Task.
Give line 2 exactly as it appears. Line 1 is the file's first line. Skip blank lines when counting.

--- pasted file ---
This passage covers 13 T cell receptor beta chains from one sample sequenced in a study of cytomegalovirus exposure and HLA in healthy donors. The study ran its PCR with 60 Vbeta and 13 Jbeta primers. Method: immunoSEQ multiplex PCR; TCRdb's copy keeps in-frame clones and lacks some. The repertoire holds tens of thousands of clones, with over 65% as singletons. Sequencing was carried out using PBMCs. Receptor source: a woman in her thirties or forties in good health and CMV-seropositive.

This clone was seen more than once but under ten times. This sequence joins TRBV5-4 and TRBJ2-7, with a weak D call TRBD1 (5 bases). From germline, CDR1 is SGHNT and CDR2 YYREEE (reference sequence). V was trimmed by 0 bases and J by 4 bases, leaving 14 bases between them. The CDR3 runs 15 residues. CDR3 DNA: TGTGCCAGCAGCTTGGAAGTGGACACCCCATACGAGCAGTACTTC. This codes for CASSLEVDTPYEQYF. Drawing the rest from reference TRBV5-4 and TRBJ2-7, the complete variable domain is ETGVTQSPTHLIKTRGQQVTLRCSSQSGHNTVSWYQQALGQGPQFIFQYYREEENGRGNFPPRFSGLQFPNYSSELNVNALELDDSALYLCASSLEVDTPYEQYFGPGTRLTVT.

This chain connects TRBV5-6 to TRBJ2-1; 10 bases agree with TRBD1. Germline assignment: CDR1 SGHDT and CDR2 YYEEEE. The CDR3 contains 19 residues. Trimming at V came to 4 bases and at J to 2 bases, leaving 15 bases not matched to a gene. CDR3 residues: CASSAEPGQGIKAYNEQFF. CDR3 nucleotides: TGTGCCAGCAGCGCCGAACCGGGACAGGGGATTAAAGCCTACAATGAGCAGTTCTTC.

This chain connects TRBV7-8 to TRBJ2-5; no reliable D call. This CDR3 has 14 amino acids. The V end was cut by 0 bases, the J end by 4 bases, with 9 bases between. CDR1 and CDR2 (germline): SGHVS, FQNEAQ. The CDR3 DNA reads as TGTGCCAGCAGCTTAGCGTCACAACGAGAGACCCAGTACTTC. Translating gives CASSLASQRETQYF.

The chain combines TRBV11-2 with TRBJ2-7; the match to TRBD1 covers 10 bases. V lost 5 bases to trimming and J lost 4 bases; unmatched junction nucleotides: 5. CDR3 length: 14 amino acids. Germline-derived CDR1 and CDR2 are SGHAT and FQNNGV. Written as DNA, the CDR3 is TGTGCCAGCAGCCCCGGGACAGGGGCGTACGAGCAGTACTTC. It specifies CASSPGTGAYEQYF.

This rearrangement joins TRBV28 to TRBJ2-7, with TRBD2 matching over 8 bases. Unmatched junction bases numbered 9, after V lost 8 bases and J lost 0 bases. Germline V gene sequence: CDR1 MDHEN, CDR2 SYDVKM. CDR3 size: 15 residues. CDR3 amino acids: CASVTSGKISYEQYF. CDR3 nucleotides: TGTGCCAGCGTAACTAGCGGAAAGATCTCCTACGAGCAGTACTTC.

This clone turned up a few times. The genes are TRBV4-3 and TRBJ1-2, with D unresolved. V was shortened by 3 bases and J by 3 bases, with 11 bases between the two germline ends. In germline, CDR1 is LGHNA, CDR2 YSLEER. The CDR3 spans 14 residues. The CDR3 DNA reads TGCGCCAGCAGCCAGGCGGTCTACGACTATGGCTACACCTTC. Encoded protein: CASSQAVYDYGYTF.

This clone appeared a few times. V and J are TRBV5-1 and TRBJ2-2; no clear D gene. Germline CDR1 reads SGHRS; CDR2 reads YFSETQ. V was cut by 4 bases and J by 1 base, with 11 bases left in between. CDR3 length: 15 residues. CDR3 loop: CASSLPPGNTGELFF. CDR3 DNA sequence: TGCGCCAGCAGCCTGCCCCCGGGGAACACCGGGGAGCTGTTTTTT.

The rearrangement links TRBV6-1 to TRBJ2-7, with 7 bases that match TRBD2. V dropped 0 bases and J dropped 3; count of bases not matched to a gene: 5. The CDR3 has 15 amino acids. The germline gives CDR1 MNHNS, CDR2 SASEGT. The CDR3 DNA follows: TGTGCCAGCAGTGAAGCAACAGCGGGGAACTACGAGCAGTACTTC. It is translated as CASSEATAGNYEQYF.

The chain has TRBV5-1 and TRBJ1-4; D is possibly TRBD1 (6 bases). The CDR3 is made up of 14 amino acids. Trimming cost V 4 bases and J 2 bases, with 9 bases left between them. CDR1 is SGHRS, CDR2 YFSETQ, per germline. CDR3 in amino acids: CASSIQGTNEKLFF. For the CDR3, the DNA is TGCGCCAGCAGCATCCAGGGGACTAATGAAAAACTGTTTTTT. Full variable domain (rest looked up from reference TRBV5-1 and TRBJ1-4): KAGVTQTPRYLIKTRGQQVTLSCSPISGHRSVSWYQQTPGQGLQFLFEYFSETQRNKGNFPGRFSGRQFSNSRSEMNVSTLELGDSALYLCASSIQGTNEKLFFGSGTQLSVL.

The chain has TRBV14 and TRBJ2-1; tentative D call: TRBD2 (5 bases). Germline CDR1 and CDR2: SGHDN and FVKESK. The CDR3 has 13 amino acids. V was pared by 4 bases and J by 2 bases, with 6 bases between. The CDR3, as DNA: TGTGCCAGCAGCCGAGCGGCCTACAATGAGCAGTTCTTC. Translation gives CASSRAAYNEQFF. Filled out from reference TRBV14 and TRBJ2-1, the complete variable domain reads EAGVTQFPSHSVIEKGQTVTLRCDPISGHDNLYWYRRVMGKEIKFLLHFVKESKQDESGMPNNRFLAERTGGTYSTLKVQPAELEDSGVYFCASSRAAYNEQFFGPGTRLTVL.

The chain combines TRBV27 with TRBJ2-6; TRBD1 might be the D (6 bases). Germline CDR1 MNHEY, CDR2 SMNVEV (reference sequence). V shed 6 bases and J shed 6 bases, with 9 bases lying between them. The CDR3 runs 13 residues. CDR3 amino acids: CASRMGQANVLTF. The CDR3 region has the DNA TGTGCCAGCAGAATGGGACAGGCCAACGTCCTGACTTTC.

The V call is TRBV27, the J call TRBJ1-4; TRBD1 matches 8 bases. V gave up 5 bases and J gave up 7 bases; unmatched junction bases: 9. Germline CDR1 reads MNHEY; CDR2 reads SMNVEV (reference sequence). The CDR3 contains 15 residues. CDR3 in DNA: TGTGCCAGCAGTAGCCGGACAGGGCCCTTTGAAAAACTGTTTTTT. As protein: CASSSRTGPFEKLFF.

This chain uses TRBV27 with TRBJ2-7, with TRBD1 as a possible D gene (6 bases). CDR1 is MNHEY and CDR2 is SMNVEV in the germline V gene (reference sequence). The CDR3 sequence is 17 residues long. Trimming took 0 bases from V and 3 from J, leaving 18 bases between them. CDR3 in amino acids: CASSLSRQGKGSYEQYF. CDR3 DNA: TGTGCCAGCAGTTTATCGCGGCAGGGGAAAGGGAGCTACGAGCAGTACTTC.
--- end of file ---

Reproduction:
This clone was seen more than once but under ten times. This sequence joins TRBV5-4 and TRBJ2-7, with a weak D call TRBD1 (5 bases). From germline, CDR1 is SGHNT and CDR2 YYREEE (reference sequence). V was trimmed by 0 bases and J by 4 bases, leaving 14 bases between them. The CDR3 runs 15 residues. CDR3 DNA: TGTGCCAGCAGCTTGGAAGTGGACACCCCATACGAGCAGTACTTC. This codes for CASSLEVDTPYEQYF. Drawing the rest from reference TRBV5-4 and TRBJ2-7, the complete variable domain is ETGVTQSPTHLIKTRGQQVTLRCSSQSGHNTVSWYQQALGQGPQFIFQYYREEENGRGNFPPRFSGLQFPNYSSELNVNALELDDSALYLCASSLEVDTPYEQYFGPGTRLTVT.